While not totally rare to the Great Lakes, waterspouts aren't usually seen around the Twin Ports. Today, however, was an exception.

Around 11 am reports started rolling in that a waterspout was spotted about 2 miles off Park Point over Lake Superior. Tied to these reports is another report of a funnel cloud spotted moving over Barker's Island around the time of the incident. Since then, photos have surfaced showing that the waterspout had moved into the harbor.

The National Weather Service has acknowledged the sighting and is looking into it. In the meantime, the questions "What is a waterspout" and "What causes waterspouts?" have been getting asked on social media.

Waterspouts come in two different types: fair weather, and tornadic waterspouts. As the name suggests, fair weather waterspouts are not severe and are not caused by thunderstorm activity. Fair weather waterspouts form at the water's surface due to light, circulating wind conditions. This type of waterspout usually doesn't extend from the water surface to the clouds, and they generally don't move very much before disappearing. While this type of waterspout is an interesting spectacle, they tend to be much weaker than a tornado.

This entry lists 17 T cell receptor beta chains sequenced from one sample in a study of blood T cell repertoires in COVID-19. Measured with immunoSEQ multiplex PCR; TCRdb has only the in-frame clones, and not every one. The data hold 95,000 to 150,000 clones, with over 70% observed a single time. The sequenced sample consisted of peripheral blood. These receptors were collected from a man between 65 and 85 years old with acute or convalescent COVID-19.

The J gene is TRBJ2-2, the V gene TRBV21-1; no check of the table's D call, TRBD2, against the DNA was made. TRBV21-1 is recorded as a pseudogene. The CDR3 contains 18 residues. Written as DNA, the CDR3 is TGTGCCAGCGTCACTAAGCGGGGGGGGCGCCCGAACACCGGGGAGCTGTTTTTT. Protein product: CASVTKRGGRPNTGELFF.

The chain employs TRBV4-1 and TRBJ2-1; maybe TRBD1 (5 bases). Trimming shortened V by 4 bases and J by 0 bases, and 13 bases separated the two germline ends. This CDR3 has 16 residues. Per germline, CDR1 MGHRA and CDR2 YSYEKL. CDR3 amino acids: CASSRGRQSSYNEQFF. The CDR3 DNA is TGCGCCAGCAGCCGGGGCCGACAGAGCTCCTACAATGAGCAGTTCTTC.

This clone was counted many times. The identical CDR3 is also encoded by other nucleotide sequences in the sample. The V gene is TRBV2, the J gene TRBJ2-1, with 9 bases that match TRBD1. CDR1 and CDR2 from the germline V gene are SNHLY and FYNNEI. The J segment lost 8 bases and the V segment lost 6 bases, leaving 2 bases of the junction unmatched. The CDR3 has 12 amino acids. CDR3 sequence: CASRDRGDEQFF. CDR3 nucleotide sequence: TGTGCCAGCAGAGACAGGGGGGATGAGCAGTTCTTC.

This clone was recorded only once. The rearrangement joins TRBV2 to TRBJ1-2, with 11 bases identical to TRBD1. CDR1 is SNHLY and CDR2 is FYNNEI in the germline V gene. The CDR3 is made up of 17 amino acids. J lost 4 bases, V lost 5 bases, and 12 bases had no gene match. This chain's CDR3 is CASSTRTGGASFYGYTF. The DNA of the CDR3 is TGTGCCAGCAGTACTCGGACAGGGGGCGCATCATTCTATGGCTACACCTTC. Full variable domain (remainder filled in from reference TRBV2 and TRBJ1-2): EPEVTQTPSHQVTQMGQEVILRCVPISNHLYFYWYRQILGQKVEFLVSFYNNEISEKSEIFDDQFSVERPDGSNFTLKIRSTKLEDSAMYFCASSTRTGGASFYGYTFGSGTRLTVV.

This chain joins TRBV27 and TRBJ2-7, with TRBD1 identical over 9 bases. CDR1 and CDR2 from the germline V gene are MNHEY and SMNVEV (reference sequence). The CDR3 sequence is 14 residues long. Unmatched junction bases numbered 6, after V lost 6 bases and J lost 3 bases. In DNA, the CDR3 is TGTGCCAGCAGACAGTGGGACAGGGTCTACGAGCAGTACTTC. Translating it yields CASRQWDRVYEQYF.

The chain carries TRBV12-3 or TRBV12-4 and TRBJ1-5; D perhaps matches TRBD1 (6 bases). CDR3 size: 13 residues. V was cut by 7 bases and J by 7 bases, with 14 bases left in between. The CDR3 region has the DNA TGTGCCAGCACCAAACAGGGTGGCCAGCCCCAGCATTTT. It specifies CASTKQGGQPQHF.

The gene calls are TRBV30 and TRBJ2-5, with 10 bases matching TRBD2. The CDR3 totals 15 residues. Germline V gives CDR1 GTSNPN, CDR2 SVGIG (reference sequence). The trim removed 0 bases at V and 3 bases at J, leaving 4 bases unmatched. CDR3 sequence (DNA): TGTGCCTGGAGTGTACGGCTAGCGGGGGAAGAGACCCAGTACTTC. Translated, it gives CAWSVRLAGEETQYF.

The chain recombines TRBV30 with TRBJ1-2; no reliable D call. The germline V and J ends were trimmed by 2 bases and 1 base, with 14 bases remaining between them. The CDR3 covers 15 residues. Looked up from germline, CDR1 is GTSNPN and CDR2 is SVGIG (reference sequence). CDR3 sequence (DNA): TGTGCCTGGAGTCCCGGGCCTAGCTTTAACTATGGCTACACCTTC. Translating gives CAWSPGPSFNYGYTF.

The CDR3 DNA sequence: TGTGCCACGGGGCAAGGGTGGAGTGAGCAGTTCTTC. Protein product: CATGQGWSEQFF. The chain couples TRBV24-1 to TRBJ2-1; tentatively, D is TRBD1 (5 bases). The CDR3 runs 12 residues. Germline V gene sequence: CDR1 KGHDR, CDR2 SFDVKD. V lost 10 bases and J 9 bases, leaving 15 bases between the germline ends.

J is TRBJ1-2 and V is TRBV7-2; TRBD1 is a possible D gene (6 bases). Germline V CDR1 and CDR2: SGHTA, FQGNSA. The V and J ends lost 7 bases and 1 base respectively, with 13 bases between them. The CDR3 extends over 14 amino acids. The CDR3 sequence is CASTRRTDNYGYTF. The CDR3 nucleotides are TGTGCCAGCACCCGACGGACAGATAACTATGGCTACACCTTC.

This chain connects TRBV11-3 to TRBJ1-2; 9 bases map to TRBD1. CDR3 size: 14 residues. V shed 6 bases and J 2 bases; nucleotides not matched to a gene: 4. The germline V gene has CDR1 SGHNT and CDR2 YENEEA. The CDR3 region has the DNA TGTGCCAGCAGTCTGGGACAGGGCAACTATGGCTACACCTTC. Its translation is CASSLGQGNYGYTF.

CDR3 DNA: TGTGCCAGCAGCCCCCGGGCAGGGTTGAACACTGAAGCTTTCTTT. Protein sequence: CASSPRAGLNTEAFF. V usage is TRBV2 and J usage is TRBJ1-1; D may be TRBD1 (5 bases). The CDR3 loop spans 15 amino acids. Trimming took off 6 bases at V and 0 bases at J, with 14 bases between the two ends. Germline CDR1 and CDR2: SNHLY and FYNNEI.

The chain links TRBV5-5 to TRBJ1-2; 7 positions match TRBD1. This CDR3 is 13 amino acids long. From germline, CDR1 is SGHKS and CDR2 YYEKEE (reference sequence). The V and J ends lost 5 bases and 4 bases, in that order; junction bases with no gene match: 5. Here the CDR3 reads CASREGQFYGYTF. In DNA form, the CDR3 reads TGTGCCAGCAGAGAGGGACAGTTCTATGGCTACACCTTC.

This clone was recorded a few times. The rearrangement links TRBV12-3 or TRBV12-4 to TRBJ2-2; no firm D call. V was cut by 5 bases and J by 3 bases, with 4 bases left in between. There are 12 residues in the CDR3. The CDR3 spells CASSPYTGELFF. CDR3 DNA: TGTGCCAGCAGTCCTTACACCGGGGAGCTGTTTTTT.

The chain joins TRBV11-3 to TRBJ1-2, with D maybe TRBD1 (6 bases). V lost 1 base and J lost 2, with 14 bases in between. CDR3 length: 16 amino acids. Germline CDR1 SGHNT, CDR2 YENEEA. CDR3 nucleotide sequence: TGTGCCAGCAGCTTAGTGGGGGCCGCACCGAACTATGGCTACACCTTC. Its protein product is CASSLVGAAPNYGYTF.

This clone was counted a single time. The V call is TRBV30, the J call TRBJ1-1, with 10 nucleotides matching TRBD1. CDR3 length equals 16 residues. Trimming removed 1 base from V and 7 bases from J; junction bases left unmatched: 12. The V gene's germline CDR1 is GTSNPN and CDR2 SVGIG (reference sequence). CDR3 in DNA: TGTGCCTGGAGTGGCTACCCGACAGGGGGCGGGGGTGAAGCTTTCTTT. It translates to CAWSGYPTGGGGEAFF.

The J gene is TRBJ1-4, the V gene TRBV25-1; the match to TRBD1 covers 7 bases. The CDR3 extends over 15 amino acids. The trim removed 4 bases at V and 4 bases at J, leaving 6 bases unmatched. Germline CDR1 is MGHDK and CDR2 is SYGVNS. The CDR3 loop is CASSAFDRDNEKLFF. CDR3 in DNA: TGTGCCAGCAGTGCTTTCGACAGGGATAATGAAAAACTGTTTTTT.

Tornadic waterspouts, basically speaking, are tornadoes on water. This type of waterspout forms with a severe thunderstorm, extending from the sky downward toward the water surface, similar to it's land relative. This type of waterspout has the potential to be far more violent and severe than the fair weather type, and can move onto land along with the storm causing it.

The National Weather Service is looking into the waterspout. At the time of the waterspout, there was a thunderstorm moving through the area. Also, the gusty wind conditions along the shoreline could be the cause of the spectacle. The NWS does have a small craft advisory active along the shoreline due to gusty wind and large waves. If the report of a funnel cloud is indeed true, this may have been a tornadic waterspout.

Here are some photos of the waterspout from earlier today. If you have any of your own you'd like to share with us, email them to nickstoltman@townsquaremedia.com

UPDATE: The National Weather Service has preliminarily confirmed there was a funnel cloud that dissipated after passing over Barker's Island at 11:20 this morning. The report comes from a trained spotter in the area.